Nanostructured complex hydride systems for solid state hydrogen storage
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The present work reports a study of the effects of the formation of a nanostructure induced by high-energy ball milling, compositions, and various catalytic additives on the hydrogen storage properties of LiNH2-LiH and LiNH2-MgH2 systems. The mixtures are systematically investigated using X-ray diffraction (XRD), Fourier transform infrared spectroscopy (FT-IR), scanning electron microscopy (SEM), differential scanning calorimetry (DSC), thermogravimetric analysis (TGA), and a Sieverts-type apparatus. The results indicate that microstructural refinement (particle and grain size) induced by ball milling affects the hydrogen storage properties of LiNH2-LiH and LiNH2-MgH2 systems. Moreover, the molar ratios of the starting constituents can also affect the dehydrogenation/hydrogenation properties. In the LiNH2-LiH system, high-energy ball milling is applied to the mixtures of LiNH2 and LiH with molar ratios of 1:1, 1:1.2 and 1:1.4 LiH. The lowest apparent activation energy is observed for the mixture of LiNH2-LiH (1:1.2) milled for 25 h. The major impediment in the LiNH2-LiH system is the hydrolysis and oxidation of LiH, which causes a fraction of LiH to be inactive in the intermediate reaction of NH3+LiH→LiNH2+H2. Therefore, the LiNH2-LiH system always releases NH3, as long as a part of LiH becomes inactive, due to hydrolysis/oxidation, and does not take part in the intermediate reaction. To prevent LiH from undergoing hydrolysis/oxidation during desorption/absorption, 5 wt. % graphite is incorporated in the (LiNH2+1.2LiH) system. The DSC curve of the mixture does not show a melting peak of retained LiNH2, indicating that graphite can prevent or at least substantially reduce the oxidation/hydrolysis of LiH. Moreover, compared to the mixture without graphite, the mixture with graphite shows more hydrogen capacity, thus this mixture desorbs ~5 wt.% H2, which is close to the theoretical capacity. This system is fully reversible in the following reaction: LiNH2+LiH→Li2NH+H2. However, the equilibrium temperature at the atmospheric pressure of hydrogen (0.1 MPa H2) is 256.8°C for (LiNH2+1.2LiH) mixture, which is too high for use in onboard applications. To overcome the thermodynamic barrier associated with the LiNH2/LiH system, LiH is substituted by MgH2; therefore, the (LiNH2+nMgH2) (n=0.55, 0.6 and 0.7) system is investigated first. These mixtures are partially converted to Mg(NH2)2 and LiH by the metathesis reaction upon ball milling. In this system, hydrogen is desorbed in a two-step reaction: [0.5xMg(NH2)2+xLiH]+[(1-x)LiNH2+(0.5-0.5x)MgH2]→0.5Li2Mg(NH)2+1.0H2 and 0.5Li2Mg(NH)2+MgH2→0.5Mg3N2+LiH+H2. Moreover, this system is fully reversible in the following reaction: Li2Mg(NH)2+2H2→ Mg(NH2)2+2LiH. Step-wise desorption tests show that the enthalpy and entropy change of the first reaction is -46.7 kJ/molH2 and 136.1 J/(molK), respectively. The equilibrium temperature at 0.1 bar H2 is 70.1°C, which indicates that this system has excellent potential for onboard applications. The lowest apparent activation energy of 71.7 kJ/mol is observed for the molar ratio of 1:0.7MgH2 milled for 25 h. This energy further decreases to 65.0 kJ/mol when 5 wt.% of n-Ni is incorporated in the system. Furthermore, the molar ratio of MgH2/LiNH2 is increased to 1.0 and 1.5 to increase the limited hydrogen storage capacity of the (LiNH2+0.7MgH2) mixture. It has been reported that the composition changes can enhance the hydrogen storage capacity by changing the dehydrogenation/hydrogenation reaction pathways. However, theoretically predicted LiMgN is not observed, even after dehydrogenation at 400°C. Instead of this phase, Li2Mg(NH)2 and Mg3N2 are obtained by dehydrogenation at low and high temperatures, respectively, regardless of the milling mode and the molar ratio of MgH2/LiNH2. The only finding is that the molar ratio of MgH2/LiNH2 can significantly affect mechano-chemical reactions during ball milling, which results in different reaction pathways of hydrogen desorption in subsequent heating processes; however, the reaction’s product is the same regardless of the milling mode, the milling duration and their composition. Therefore, the (LiNH2+0.7MgH2) mixture has the greatest potential for onboard applications among Li-Mg-N-H systems due to its high reversible capacity and good kinetic properties.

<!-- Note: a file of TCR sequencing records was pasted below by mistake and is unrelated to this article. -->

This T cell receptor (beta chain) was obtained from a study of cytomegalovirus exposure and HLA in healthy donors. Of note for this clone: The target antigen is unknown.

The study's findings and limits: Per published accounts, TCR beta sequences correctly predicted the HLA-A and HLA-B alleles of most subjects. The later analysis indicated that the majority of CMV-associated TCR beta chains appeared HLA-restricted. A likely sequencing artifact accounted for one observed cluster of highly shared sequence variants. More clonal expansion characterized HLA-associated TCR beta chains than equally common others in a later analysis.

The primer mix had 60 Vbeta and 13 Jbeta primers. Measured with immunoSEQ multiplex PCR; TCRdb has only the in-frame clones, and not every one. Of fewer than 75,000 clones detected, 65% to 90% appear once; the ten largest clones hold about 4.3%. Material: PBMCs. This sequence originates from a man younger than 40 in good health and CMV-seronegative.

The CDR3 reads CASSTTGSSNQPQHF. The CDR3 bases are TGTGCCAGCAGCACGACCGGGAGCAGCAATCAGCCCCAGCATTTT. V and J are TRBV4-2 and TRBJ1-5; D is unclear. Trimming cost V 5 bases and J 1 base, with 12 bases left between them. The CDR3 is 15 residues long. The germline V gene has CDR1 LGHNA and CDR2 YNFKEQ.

Cite this work
Minchul Jang (2012). Nanostructured complex hydride systems for solid state hydrogen storage. UWSpace. http://hdl.handle.net/10012/6477